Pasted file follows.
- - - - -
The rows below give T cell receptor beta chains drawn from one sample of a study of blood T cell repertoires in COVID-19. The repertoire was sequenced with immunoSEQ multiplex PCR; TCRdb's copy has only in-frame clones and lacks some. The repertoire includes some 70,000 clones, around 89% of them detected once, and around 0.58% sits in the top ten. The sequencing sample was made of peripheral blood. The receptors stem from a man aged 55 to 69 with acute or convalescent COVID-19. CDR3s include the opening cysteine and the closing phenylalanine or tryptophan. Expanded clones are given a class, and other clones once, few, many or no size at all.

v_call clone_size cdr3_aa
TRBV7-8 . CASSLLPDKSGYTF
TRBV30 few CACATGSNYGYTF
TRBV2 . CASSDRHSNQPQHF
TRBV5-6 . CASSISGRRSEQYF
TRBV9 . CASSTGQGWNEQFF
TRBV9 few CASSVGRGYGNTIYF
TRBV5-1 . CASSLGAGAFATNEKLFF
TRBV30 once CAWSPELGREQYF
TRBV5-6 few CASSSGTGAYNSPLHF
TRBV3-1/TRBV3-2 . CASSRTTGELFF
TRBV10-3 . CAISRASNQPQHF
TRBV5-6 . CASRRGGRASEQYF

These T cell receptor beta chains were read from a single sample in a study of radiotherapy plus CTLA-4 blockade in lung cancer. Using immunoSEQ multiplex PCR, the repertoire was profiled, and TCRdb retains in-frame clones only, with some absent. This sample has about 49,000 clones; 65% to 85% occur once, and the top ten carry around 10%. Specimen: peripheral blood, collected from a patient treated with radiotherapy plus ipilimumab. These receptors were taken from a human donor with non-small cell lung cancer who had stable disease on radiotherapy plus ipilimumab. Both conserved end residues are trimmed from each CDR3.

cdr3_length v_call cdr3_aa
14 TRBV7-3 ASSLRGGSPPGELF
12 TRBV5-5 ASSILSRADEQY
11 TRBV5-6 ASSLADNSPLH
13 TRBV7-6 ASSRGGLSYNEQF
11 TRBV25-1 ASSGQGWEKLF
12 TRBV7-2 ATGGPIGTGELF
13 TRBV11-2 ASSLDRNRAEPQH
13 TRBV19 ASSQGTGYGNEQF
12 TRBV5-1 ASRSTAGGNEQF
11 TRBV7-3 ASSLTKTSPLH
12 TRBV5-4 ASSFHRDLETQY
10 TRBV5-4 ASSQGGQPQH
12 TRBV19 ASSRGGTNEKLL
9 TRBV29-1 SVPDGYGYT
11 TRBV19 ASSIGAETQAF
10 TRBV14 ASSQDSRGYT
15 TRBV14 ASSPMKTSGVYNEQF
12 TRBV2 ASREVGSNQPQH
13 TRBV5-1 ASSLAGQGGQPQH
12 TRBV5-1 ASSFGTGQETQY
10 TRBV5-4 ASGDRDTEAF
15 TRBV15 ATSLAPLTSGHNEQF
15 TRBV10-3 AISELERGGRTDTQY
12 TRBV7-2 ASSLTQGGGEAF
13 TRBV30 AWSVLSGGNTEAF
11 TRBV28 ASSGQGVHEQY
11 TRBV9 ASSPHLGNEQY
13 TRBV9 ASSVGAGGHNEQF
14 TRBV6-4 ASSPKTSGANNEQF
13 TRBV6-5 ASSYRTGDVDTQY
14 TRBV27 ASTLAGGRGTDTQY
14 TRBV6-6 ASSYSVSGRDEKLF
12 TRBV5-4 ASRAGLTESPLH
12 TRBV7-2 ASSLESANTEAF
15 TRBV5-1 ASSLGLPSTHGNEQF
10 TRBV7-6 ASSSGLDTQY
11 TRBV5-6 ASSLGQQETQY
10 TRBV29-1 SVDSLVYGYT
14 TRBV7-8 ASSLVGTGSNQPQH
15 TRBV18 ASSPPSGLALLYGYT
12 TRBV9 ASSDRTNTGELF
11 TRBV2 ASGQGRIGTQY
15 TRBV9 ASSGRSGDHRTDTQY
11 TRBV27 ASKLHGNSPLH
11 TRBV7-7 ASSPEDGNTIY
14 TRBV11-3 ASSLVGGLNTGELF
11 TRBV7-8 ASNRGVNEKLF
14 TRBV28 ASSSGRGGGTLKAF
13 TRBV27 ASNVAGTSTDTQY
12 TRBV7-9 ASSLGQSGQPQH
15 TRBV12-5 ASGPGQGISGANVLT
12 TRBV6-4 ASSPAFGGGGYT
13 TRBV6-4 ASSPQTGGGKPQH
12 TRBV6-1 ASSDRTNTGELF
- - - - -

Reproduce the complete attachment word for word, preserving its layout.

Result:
The rows below give T cell receptor beta chains drawn from one sample of a study of blood T cell repertoires in COVID-19. The repertoire was sequenced with immunoSEQ multiplex PCR; TCRdb's copy has only in-frame clones and lacks some. The repertoire includes some 70,000 clones, around 89% of them detected once, and around 0.58% sits in the top ten. The sequencing sample was made of peripheral blood. The receptors stem from a man aged 55 to 69 with acute or convalescent COVID-19. CDR3s include the opening cysteine and the closing phenylalanine or tryptophan. Expanded clones are given a class, and other clones once, few, many or no size at all.

v_call clone_size cdr3_aa
TRBV7-8 . CASSLLPDKSGYTF
TRBV30 few CACATGSNYGYTF
TRBV2 . CASSDRHSNQPQHF
TRBV5-6 . CASSISGRRSEQYF
TRBV9 . CASSTGQGWNEQFF
TRBV9 few CASSVGRGYGNTIYF
TRBV5-1 . CASSLGAGAFATNEKLFF
TRBV30 once CAWSPELGREQYF
TRBV5-6 few CASSSGTGAYNSPLHF
TRBV3-1/TRBV3-2 . CASSRTTGELFF
TRBV10-3 . CAISRASNQPQHF
TRBV5-6 . CASRRGGRASEQYF

These T cell receptor beta chains were read from a single sample in a study of radiotherapy plus CTLA-4 blockade in lung cancer. Using immunoSEQ multiplex PCR, the repertoire was profiled, and TCRdb retains in-frame clones only, with some absent. This sample has about 49,000 clones; 65% to 85% occur once, and the top ten carry around 10%. Specimen: peripheral blood, collected from a patient treated with radiotherapy plus ipilimumab. These receptors were taken from a human donor with non-small cell lung cancer who had stable disease on radiotherapy plus ipilimumab. Both conserved end residues are trimmed from each CDR3.

cdr3_length v_call cdr3_aa
14 TRBV7-3 ASSLRGGSPPGELF
12 TRBV5-5 ASSILSRADEQY
11 TRBV5-6 ASSLADNSPLH
13 TRBV7-6 ASSRGGLSYNEQF
11 TRBV25-1 ASSGQGWEKLF
12 TRBV7-2 ATGGPIGTGELF
13 TRBV11-2 ASSLDRNRAEPQH
13 TRBV19 ASSQGTGYGNEQF
12 TRBV5-1 ASRSTAGGNEQF
11 TRBV7-3 ASSLTKTSPLH
12 TRBV5-4 ASSFHRDLETQY
10 TRBV5-4 ASSQGGQPQH
12 TRBV19 ASSRGGTNEKLL
9 TRBV29-1 SVPDGYGYT
11 TRBV19 ASSIGAETQAF
10 TRBV14 ASSQDSRGYT
15 TRBV14 ASSPMKTSGVYNEQF
12 TRBV2 ASREVGSNQPQH
13 TRBV5-1 ASSLAGQGGQPQH
12 TRBV5-1 ASSFGTGQETQY
10 TRBV5-4 ASGDRDTEAF
15 TRBV15 ATSLAPLTSGHNEQF
15 TRBV10-3 AISELERGGRTDTQY
12 TRBV7-2 ASSLTQGGGEAF
13 TRBV30 AWSVLSGGNTEAF
11 TRBV28 ASSGQGVHEQY
11 TRBV9 ASSPHLGNEQY
13 TRBV9 ASSVGAGGHNEQF
14 TRBV6-4 ASSPKTSGANNEQF
13 TRBV6-5 ASSYRTGDVDTQY
14 TRBV27 ASTLAGGRGTDTQY
14 TRBV6-6 ASSYSVSGRDEKLF
12 TRBV5-4 ASRAGLTESPLH
12 TRBV7-2 ASSLESANTEAF
15 TRBV5-1 ASSLGLPSTHGNEQF
10 TRBV7-6 ASSSGLDTQY
11 TRBV5-6 ASSLGQQETQY
10 TRBV29-1 SVDSLVYGYT
14 TRBV7-8 ASSLVGTGSNQPQH
15 TRBV18 ASSPPSGLALLYGYT
12 TRBV9 ASSDRTNTGELF
11 TRBV2 ASGQGRIGTQY
15 TRBV9 ASSGRSGDHRTDTQY
11 TRBV27 ASKLHGNSPLH
11 TRBV7-7 ASSPEDGNTIY
14 TRBV11-3 ASSLVGGLNTGELF
11 TRBV7-8 ASNRGVNEKLF
14 TRBV28 ASSSGRGGGTLKAF
13 TRBV27 ASNVAGTSTDTQY
12 TRBV7-9 ASSLGQSGQPQH
15 TRBV12-5 ASGPGQGISGANVLT
12 TRBV6-4 ASSPAFGGGGYT
13 TRBV6-4 ASSPQTGGGKPQH
12 TRBV6-1 ASSDRTNTGELF